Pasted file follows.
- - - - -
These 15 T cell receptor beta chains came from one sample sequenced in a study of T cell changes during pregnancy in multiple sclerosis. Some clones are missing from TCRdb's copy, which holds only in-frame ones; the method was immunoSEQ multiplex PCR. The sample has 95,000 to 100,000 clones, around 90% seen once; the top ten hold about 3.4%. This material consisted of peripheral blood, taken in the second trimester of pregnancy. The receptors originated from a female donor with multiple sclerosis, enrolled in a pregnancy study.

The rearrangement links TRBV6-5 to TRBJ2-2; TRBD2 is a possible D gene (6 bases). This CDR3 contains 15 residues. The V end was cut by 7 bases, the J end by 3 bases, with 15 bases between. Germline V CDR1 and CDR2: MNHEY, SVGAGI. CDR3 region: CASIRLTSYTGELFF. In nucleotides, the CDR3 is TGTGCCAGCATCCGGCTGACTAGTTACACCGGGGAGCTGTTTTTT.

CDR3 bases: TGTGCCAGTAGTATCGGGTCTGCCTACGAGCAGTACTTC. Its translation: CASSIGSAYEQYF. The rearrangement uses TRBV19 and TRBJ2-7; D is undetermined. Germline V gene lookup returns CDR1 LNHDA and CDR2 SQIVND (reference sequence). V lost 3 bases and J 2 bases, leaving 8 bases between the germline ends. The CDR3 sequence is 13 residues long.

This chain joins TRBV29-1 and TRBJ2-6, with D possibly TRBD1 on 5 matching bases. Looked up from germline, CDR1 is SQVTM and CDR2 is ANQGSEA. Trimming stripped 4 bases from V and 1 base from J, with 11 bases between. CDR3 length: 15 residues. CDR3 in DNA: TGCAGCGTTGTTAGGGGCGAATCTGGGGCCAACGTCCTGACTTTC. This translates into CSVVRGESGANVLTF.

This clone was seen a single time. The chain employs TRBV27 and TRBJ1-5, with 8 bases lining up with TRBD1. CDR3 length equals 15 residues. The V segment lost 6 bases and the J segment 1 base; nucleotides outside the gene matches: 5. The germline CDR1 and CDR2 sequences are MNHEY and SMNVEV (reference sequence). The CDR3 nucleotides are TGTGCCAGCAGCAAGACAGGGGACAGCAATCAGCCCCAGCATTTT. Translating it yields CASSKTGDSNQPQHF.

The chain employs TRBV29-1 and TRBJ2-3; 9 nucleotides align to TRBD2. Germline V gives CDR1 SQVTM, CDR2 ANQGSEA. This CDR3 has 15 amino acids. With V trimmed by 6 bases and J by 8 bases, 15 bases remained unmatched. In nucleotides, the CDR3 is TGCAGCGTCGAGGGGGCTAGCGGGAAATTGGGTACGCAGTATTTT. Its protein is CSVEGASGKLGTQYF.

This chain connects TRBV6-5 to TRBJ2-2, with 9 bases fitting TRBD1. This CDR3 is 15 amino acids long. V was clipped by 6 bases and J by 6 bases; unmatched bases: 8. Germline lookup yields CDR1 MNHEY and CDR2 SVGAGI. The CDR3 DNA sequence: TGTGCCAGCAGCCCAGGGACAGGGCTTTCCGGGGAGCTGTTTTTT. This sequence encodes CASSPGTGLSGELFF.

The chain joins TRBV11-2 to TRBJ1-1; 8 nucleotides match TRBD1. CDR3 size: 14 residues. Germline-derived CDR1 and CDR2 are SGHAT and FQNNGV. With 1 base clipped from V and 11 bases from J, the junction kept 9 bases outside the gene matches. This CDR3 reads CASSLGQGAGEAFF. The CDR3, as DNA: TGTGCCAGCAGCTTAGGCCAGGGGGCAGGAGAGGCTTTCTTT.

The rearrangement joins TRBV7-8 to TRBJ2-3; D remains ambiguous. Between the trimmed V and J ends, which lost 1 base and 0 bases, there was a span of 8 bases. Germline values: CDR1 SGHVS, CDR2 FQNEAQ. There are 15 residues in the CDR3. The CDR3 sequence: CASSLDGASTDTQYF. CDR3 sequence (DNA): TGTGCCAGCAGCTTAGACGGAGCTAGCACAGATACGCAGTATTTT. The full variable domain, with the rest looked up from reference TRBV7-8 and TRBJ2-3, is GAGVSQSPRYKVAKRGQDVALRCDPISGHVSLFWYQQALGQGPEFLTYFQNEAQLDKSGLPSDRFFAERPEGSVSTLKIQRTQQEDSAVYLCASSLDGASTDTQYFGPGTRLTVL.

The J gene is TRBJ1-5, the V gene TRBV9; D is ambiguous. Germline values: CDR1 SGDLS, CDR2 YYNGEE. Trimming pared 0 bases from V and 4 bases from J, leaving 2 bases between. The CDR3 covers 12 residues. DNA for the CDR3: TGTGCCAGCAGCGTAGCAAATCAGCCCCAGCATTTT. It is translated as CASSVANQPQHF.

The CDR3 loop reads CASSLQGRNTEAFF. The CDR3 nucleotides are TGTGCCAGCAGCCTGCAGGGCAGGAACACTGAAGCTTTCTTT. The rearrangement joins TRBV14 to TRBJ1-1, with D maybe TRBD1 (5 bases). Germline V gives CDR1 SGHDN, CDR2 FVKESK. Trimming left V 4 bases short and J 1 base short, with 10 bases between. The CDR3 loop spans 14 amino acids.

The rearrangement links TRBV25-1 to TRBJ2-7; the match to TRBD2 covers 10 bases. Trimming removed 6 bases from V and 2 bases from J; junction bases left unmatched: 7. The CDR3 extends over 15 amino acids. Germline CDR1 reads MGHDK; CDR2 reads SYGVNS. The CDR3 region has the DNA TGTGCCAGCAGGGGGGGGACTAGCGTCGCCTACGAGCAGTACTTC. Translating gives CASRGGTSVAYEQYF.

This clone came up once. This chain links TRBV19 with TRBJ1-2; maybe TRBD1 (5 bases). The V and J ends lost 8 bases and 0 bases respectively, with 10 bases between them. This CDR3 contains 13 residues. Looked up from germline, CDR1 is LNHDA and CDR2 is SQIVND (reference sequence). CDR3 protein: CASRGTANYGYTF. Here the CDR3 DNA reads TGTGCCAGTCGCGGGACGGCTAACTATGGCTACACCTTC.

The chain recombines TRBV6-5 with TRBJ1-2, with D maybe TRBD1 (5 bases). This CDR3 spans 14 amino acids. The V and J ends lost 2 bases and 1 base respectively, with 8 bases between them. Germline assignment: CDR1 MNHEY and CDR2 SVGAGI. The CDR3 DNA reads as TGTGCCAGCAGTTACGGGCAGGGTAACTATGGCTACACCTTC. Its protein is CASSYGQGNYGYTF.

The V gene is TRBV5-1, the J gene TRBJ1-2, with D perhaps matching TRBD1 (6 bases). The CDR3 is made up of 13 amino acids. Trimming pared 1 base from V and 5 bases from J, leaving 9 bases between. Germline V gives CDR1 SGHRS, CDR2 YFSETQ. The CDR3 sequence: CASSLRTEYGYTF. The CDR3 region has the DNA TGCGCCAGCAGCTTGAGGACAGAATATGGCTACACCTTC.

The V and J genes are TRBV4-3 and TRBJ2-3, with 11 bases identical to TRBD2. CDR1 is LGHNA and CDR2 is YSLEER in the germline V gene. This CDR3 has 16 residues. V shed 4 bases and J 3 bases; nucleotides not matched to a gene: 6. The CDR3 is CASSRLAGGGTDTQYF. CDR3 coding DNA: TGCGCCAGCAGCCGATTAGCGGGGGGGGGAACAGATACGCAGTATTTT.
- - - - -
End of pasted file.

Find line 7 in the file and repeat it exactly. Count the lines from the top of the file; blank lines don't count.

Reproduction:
This chain connects TRBV6-5 to TRBJ2-2, with 9 bases fitting TRBD1. This CDR3 is 15 amino acids long. V was clipped by 6 bases and J by 6 bases; unmatched bases: 8. Germline lookup yields CDR1 MNHEY and CDR2 SVGAGI. The CDR3 DNA sequence: TGTGCCAGCAGCCCAGGGACAGGGCTTTCCGGGGAGCTGTTTTTT. This sequence encodes CASSPGTGLSGELFF.